Wed, Sep 24, 2014 - Page 8 News List

Scottish referendum a model for Taiwan

By Hsu Yung-ming 徐永明

After the Scottish independence referendum ends, a new UK will surely emerge. Rather than having London as the core, there is now a call for a fairer balance of power throughout the union.

The flag of Scotland will now stand for more than just the blue backdrop to the Union Jack, as the Scottish people’s decision to remain in the union, through self-determination, has instigated the need for renewed negotiations on the UK’s constitutional arrangements. This referendum has precipitated a new understanding of what plebiscitary democracy means. Britain, an island state, set the standard for both plebiscitary democracy and nationalism in the 21st century.

What can Taiwan learn from the referendum process?

While the pro-unification and pro-independence camps might be more concerned about the outcomes from the perspective of their respective positions, this is perhaps a good time to examine Taiwan’s “birdcage” Referendum Act (鳥籠公投). The nation’s referendum process is pseudo-democratic, falling short of the more civilized standards seen in the Scottish referendum.

When Holyrood pushed for a referendum, the British Parliament at the Palace of Westminster — an instigator of modern representative democracy — did not pass a law to restrict the content of the referendum due to its fear of direct democracy. Nor did the British prime minister establish a referendum review committee to check whether a proposal was appropriate. The Scottish people did not have to collect 1 million signatures first in order to have the right to hold a referendum. Nor was a threshold imposed, so the ruling Conservative Party did not have to call on its supporters to boycott the referendum in order to nullify the results by ensuring that the threshold was not reached. As a result, there has been little controversy over the outcome, which was immediately accepted by the unification and independence camps, allowing the UK to concentrate on the future.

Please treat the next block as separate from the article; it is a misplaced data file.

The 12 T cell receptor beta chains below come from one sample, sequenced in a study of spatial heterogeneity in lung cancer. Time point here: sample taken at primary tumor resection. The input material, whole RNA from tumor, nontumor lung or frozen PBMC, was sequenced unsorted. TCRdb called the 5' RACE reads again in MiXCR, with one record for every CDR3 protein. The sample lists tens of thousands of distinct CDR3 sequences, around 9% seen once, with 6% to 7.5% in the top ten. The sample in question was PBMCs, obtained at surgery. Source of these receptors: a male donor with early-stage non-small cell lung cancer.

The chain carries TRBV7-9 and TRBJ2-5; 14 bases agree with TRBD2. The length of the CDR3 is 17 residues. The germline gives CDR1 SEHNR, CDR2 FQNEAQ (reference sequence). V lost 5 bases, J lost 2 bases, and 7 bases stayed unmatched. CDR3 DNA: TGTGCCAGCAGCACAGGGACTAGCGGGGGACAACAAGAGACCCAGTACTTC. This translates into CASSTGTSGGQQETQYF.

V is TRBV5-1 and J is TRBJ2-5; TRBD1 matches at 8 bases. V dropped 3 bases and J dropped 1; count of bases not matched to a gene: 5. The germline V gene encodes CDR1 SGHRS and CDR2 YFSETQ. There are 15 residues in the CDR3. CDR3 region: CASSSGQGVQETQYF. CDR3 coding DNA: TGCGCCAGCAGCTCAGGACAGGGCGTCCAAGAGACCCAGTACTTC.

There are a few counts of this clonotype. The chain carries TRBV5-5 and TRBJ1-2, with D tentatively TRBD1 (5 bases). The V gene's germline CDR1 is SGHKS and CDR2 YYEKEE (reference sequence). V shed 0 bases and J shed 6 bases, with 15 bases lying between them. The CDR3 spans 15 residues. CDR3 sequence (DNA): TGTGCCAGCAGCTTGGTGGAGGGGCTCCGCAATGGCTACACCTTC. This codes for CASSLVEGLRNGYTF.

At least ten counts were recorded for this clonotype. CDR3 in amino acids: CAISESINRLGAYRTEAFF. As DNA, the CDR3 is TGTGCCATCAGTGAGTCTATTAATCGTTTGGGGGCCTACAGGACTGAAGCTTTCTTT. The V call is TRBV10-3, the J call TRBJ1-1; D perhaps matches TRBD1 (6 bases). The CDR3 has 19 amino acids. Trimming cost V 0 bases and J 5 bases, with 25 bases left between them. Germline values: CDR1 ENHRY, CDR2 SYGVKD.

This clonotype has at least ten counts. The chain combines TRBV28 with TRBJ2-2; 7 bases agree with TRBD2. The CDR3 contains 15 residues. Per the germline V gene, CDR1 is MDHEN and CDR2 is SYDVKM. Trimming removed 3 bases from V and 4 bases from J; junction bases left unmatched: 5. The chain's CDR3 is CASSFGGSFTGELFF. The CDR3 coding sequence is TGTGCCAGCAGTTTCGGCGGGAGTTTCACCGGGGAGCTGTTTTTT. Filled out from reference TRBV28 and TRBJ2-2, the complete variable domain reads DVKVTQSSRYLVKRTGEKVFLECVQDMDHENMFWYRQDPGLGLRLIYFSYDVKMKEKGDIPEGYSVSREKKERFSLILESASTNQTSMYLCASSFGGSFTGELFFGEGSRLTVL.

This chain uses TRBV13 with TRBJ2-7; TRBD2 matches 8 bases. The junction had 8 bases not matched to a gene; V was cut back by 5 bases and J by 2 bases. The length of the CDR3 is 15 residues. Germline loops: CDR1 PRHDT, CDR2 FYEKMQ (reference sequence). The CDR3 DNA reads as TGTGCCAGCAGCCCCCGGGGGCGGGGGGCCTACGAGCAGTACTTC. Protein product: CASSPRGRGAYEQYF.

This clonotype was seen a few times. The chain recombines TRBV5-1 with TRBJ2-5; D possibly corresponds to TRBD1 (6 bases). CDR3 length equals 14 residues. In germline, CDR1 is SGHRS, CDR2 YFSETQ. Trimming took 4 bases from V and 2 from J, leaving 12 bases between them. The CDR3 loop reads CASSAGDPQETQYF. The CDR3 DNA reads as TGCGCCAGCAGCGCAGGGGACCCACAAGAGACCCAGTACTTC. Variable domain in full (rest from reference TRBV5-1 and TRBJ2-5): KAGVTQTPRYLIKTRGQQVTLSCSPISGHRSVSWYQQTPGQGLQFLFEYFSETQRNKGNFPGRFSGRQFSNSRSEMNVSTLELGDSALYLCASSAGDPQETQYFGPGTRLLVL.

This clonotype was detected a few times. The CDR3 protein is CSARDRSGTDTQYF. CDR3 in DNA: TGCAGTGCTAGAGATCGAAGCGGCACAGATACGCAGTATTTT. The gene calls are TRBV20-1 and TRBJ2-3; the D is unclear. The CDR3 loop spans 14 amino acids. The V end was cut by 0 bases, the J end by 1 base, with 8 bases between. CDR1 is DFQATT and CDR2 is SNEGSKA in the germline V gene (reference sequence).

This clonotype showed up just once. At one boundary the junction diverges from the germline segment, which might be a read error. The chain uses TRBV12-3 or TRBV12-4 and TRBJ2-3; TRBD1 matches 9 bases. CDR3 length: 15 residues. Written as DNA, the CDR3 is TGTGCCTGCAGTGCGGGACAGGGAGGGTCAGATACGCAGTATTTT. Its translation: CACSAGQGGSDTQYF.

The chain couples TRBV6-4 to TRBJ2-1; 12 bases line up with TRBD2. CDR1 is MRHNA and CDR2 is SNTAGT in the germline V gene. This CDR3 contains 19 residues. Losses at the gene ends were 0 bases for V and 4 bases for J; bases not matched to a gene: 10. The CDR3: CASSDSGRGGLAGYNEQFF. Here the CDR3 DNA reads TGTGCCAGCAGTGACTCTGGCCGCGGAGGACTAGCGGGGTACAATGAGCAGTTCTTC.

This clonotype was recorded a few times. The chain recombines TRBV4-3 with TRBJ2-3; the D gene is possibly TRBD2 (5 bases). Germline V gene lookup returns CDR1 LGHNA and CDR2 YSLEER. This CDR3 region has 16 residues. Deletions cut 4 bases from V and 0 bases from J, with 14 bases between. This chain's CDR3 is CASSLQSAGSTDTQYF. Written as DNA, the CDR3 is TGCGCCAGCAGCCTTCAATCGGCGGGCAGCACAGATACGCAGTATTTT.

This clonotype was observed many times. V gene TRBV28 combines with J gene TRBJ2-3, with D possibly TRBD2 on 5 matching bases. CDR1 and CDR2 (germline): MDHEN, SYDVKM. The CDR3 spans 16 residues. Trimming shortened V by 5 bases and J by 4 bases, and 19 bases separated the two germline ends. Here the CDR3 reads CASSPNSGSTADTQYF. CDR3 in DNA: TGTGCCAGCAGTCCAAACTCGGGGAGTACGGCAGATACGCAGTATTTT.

Of particular interest to Taiwanese was the nature of the question asked in the Scottish referendum: “Should Scotland be an independent country?”

There were only two simple choices — yes or no — while the referendum was implemented by a simple majority method. This is a civilized referendum system, a model that could point the way for furthering Taiwan’s democratization.

As a former member of the Cabinet’s referendum review committee, I used to support all the proposals during my term, irrespective of whether they were proposed by the blue or the green camp. Eventually, I chose to withdraw from the committee to show my protest against the unfair mechanism.

Today, many of my former colleagues serve as Examination Yuan and Control Yuan members or chair conglomerates. This highlights the barriers of interest to the civilization of Taiwan’s referendum system.

Thanks to the efforts of their ancestors, the Scottish people have been able to avoid the bloody wars that tore Ireland in two, and now they have had the chance to decide their own future through a referendum. The option was always there and has become an example for Taiwan’s democracy to follow.

Hsu Yung-ming is an associate professor in the Department of Political Science at Soochow University.

Translated by Eddy Chang

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